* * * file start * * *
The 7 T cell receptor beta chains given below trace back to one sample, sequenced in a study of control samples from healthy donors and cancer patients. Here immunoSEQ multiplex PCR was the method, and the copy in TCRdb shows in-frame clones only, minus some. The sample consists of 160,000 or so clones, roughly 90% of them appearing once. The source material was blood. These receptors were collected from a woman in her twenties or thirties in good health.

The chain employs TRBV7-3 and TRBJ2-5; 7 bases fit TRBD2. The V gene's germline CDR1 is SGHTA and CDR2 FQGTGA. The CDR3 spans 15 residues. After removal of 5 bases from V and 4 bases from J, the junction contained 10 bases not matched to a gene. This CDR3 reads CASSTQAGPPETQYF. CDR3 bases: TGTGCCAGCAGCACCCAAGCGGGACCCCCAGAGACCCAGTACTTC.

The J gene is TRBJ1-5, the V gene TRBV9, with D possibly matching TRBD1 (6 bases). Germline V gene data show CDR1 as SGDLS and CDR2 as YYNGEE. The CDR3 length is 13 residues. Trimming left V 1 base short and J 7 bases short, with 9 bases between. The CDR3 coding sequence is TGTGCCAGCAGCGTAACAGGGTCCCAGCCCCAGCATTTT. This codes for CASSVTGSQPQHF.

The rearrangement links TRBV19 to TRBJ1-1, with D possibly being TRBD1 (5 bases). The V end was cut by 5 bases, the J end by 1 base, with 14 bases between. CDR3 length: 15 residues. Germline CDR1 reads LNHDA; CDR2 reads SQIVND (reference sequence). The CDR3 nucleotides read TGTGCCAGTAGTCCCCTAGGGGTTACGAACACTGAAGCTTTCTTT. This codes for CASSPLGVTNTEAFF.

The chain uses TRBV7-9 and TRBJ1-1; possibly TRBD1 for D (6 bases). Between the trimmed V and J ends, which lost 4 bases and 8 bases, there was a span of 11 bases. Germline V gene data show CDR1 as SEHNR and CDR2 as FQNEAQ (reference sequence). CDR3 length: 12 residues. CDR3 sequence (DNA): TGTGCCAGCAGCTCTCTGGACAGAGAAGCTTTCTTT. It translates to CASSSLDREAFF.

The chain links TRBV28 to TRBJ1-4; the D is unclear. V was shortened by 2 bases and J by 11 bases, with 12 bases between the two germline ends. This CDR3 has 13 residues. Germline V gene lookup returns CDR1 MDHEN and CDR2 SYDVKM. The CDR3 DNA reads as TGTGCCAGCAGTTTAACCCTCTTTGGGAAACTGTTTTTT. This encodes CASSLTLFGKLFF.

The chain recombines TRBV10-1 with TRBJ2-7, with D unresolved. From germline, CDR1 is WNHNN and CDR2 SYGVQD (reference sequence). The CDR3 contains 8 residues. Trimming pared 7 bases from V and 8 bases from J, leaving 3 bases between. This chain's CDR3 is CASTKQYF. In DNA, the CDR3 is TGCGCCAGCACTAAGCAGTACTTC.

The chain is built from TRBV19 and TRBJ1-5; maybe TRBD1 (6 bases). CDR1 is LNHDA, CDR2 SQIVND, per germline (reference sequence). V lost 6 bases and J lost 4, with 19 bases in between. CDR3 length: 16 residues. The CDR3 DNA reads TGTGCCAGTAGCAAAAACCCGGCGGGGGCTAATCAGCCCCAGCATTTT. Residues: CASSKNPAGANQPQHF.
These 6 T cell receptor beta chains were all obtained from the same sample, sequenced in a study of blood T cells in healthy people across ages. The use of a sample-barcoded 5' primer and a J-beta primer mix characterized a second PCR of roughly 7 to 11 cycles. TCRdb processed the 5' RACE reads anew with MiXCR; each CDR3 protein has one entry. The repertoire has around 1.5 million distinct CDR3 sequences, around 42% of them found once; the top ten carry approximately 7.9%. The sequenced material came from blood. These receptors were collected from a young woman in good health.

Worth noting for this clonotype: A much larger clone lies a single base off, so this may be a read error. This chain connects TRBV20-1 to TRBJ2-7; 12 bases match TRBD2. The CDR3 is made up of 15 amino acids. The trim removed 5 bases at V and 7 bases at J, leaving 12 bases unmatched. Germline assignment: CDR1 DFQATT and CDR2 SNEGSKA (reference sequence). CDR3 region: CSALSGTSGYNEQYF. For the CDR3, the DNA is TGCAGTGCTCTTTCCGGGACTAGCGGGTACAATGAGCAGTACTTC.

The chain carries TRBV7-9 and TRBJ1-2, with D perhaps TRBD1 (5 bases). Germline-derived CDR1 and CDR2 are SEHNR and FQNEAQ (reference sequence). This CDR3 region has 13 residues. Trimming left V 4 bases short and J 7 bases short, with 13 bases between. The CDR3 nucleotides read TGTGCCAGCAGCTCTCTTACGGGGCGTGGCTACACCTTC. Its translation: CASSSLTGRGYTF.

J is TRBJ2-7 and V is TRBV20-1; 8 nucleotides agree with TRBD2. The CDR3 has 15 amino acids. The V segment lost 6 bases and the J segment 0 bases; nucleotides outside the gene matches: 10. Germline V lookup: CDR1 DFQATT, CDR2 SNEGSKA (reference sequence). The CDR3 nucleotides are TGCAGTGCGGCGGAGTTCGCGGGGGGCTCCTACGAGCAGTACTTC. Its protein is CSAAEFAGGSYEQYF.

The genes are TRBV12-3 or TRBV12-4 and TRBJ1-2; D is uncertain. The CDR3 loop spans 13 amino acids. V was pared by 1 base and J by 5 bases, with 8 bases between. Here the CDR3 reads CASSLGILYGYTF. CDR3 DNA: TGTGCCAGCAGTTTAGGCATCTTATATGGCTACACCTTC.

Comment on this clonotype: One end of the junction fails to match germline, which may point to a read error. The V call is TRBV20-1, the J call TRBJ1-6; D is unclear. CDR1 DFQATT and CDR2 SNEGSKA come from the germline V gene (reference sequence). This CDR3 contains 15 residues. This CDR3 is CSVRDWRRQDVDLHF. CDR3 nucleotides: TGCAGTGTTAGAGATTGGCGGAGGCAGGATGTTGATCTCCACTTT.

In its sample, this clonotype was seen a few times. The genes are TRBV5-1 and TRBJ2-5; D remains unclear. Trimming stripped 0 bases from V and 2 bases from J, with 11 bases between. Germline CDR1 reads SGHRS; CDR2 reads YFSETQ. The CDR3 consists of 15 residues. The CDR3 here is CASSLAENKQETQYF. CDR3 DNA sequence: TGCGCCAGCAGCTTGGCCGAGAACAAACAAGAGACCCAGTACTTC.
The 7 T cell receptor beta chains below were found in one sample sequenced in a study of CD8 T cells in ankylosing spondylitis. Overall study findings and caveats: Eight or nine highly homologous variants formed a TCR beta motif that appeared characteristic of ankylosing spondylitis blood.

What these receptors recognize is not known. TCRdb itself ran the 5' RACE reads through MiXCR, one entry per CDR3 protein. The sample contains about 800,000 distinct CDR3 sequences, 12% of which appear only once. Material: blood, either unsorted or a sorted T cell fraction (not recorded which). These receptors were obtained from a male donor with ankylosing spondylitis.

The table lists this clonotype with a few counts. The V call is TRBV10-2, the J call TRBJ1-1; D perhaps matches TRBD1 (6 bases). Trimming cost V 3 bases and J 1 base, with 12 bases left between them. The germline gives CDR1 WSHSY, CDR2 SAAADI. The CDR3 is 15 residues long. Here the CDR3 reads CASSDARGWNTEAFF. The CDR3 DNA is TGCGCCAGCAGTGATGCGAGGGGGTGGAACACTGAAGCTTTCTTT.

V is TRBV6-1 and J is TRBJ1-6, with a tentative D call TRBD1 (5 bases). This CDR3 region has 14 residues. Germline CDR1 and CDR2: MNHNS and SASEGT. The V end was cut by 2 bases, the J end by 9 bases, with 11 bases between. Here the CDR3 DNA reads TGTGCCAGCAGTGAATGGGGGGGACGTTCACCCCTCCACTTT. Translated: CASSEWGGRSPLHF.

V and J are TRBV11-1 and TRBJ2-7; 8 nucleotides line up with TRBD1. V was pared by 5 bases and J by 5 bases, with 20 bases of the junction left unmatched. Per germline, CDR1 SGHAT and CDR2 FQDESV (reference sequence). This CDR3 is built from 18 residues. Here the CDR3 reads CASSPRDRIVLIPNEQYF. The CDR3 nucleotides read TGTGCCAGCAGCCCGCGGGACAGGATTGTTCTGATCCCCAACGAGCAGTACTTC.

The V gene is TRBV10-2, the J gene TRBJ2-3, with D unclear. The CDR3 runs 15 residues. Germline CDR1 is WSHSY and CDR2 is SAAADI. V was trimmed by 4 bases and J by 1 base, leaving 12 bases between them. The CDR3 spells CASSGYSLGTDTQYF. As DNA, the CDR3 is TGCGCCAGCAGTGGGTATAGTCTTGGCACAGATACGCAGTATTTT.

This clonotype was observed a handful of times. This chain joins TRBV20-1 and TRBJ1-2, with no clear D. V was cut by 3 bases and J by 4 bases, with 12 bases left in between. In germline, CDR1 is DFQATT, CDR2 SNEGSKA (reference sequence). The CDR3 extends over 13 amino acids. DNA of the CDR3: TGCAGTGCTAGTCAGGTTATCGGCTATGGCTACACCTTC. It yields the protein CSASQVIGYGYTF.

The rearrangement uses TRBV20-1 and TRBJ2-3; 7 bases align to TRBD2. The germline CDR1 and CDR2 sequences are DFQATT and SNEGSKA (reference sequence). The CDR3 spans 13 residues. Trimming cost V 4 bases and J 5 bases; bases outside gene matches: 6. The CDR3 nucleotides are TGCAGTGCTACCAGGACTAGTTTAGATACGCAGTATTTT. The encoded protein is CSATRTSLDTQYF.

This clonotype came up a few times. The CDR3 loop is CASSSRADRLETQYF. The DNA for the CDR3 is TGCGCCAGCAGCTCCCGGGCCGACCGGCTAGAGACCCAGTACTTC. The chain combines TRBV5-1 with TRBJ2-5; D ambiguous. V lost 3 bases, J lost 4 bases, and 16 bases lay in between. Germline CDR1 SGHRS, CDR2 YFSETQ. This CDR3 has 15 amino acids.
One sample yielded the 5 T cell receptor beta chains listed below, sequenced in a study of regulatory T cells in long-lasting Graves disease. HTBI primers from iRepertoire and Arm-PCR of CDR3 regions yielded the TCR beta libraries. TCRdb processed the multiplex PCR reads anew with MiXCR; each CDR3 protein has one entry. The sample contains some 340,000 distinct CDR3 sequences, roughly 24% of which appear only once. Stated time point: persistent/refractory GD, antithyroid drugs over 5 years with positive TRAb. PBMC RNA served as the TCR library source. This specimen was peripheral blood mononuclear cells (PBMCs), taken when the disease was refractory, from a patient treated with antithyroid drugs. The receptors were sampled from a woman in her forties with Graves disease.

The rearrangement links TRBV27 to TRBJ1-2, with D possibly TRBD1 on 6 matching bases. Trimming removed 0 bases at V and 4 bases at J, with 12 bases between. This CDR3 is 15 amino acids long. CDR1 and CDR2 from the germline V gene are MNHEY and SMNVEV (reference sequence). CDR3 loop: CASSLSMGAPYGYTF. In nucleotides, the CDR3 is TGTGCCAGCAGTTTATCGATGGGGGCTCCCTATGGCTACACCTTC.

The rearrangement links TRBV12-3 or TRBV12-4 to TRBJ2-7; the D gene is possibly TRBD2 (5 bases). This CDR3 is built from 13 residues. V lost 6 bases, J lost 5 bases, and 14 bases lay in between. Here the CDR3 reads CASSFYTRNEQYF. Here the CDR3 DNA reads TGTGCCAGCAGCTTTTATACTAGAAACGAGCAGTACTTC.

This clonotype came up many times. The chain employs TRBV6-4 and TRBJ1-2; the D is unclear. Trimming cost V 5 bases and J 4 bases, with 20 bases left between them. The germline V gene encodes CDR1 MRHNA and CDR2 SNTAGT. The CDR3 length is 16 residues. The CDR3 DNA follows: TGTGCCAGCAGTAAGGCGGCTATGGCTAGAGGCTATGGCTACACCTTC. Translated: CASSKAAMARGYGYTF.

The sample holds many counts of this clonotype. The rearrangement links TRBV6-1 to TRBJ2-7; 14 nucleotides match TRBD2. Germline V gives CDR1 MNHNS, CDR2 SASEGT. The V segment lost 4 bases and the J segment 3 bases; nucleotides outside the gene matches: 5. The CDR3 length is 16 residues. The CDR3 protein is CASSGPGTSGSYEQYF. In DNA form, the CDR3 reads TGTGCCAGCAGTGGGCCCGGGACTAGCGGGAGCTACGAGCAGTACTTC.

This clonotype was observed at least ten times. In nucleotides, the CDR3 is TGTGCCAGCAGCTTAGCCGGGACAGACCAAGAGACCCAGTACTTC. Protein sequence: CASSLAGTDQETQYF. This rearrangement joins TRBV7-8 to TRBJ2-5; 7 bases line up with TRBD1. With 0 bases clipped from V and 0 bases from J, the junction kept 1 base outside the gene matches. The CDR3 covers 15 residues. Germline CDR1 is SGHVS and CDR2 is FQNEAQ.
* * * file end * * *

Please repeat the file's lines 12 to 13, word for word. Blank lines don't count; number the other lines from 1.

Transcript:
J is TRBJ2-7 and V is TRBV20-1; 8 nucleotides agree with TRBD2. The CDR3 has 15 amino acids. The V segment lost 6 bases and the J segment 0 bases; nucleotides outside the gene matches: 10. Germline V lookup: CDR1 DFQATT, CDR2 SNEGSKA (reference sequence). The CDR3 nucleotides are TGCAGTGCGGCGGAGTTCGCGGGGGGCTCCTACGAGCAGTACTTC. Its protein is CSAAEFAGGSYEQYF.

The genes are TRBV12-3 or TRBV12-4 and TRBJ1-2; D is uncertain. The CDR3 loop spans 13 amino acids. V was pared by 1 base and J by 5 bases, with 8 bases between. Here the CDR3 reads CASSLGILYGYTF. CDR3 DNA: TGTGCCAGCAGTTTAGGCATCTTATATGGCTACACCTTC.